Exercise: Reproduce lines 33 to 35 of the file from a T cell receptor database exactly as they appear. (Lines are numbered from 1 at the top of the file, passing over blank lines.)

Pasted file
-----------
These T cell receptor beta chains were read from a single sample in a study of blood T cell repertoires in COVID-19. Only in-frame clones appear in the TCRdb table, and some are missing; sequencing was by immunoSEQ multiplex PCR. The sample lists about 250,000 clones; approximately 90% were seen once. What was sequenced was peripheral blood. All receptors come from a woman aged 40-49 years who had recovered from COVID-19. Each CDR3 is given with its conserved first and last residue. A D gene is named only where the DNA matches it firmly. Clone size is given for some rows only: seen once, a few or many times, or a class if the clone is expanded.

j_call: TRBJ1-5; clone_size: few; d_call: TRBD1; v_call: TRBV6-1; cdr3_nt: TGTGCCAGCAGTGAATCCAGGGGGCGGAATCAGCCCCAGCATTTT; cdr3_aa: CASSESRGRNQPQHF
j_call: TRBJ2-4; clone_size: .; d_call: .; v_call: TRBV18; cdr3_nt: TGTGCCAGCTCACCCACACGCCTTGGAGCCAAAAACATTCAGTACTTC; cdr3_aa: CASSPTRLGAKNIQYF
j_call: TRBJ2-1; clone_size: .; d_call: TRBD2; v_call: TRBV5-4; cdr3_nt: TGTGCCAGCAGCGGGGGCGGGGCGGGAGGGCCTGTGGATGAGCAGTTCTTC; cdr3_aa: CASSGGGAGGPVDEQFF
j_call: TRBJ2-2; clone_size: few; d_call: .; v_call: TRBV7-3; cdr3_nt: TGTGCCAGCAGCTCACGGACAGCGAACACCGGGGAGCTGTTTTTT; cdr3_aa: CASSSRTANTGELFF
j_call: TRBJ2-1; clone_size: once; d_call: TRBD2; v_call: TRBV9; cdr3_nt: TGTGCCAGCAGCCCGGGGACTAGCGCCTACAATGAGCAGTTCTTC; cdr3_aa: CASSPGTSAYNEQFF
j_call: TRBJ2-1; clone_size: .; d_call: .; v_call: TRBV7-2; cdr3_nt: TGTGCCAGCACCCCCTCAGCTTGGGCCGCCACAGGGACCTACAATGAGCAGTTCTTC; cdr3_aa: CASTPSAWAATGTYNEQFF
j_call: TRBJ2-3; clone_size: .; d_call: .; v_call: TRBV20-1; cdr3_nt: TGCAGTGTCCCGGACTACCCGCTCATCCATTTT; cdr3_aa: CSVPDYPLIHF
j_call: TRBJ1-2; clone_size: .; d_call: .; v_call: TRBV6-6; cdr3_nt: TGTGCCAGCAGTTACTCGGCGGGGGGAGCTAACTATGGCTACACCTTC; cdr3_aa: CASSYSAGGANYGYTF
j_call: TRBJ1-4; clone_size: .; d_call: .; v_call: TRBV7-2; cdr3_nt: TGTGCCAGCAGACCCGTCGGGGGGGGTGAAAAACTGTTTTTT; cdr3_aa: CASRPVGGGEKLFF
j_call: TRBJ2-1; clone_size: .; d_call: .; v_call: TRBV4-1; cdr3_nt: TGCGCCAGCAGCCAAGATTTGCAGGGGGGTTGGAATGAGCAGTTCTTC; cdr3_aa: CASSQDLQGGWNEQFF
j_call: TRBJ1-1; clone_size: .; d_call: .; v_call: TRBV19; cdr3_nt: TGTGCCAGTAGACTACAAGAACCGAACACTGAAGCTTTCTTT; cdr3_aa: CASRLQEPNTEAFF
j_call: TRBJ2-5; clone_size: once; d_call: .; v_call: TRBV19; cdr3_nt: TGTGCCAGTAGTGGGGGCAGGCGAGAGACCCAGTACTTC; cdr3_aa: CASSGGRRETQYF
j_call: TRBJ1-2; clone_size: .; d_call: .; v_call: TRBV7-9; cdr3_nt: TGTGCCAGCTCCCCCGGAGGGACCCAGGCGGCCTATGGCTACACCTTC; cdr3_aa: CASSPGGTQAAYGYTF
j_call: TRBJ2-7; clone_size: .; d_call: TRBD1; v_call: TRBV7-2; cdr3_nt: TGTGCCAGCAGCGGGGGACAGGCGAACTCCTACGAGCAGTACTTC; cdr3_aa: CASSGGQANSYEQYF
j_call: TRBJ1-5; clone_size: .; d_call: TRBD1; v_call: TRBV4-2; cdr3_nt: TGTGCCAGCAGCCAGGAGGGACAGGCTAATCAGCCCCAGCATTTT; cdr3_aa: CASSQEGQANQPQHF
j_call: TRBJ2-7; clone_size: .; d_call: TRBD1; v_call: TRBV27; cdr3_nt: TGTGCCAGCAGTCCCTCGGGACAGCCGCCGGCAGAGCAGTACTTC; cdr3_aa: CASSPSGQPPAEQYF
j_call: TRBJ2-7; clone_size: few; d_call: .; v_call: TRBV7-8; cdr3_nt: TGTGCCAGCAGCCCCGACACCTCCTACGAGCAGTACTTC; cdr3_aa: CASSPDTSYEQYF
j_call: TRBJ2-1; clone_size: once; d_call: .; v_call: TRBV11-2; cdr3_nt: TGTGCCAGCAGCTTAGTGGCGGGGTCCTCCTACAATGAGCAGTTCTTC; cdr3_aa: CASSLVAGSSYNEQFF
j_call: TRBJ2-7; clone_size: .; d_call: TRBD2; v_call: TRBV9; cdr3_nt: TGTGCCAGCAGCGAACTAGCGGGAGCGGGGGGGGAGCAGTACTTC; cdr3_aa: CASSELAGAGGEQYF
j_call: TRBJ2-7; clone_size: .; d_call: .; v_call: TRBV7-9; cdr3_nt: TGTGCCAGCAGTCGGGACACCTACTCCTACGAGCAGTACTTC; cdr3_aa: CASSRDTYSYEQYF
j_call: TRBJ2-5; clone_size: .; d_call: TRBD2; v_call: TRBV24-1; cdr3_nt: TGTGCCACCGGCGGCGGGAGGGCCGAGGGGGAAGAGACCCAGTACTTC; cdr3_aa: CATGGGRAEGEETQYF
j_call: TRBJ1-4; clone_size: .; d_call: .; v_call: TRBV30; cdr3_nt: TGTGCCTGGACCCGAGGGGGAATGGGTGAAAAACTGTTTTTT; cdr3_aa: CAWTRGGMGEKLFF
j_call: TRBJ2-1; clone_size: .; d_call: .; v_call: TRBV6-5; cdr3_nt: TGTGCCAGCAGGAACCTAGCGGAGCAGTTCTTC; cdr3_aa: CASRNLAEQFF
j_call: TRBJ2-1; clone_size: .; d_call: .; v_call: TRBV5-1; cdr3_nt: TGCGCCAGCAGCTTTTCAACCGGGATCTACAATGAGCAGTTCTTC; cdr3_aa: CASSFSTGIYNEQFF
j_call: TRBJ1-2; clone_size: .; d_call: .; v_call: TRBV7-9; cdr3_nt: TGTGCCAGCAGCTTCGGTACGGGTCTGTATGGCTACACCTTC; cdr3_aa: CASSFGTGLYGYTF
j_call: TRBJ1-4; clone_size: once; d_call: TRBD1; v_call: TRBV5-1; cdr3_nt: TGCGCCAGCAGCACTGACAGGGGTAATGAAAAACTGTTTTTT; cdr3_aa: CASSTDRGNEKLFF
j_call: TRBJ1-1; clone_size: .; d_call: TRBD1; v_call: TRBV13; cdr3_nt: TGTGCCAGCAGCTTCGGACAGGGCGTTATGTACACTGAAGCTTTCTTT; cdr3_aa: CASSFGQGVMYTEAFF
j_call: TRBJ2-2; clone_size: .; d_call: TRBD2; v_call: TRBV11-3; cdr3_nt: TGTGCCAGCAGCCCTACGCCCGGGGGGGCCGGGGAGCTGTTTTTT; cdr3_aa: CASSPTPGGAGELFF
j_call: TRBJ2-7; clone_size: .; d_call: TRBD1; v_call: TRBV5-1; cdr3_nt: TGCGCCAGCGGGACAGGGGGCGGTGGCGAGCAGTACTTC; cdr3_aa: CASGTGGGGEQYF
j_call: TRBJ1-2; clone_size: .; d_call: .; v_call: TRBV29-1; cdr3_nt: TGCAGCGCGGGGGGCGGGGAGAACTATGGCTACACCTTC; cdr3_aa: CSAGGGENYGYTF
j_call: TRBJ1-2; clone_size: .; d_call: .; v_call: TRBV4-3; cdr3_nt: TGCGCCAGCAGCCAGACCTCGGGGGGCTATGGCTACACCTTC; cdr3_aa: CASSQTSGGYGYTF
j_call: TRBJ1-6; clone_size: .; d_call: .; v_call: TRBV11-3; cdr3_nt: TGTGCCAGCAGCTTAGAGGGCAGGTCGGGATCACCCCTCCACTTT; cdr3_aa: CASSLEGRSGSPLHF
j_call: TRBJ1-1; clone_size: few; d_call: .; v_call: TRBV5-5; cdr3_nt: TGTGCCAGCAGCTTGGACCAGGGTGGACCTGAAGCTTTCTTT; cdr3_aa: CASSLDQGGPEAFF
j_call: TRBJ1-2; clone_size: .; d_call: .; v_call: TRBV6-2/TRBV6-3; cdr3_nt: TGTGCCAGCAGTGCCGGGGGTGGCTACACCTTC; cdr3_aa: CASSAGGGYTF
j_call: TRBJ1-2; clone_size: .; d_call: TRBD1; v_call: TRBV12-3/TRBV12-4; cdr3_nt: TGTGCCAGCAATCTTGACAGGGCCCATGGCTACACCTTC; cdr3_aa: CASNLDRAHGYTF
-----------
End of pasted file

j_call: TRBJ1-6; clone_size: .; d_call: .; v_call: TRBV11-3; cdr3_nt: TGTGCCAGCAGCTTAGAGGGCAGGTCGGGATCACCCCTCCACTTT; cdr3_aa: CASSLEGRSGSPLHF
j_call: TRBJ1-1; clone_size: few; d_call: .; v_call: TRBV5-5; cdr3_nt: TGTGCCAGCAGCTTGGACCAGGGTGGACCTGAAGCTTTCTTT; cdr3_aa: CASSLDQGGPEAFF
j_call: TRBJ1-2; clone_size: .; d_call: .; v_call: TRBV6-2/TRBV6-3; cdr3_nt: TGTGCCAGCAGTGCCGGGGGTGGCTACACCTTC; cdr3_aa: CASSAGGGYTF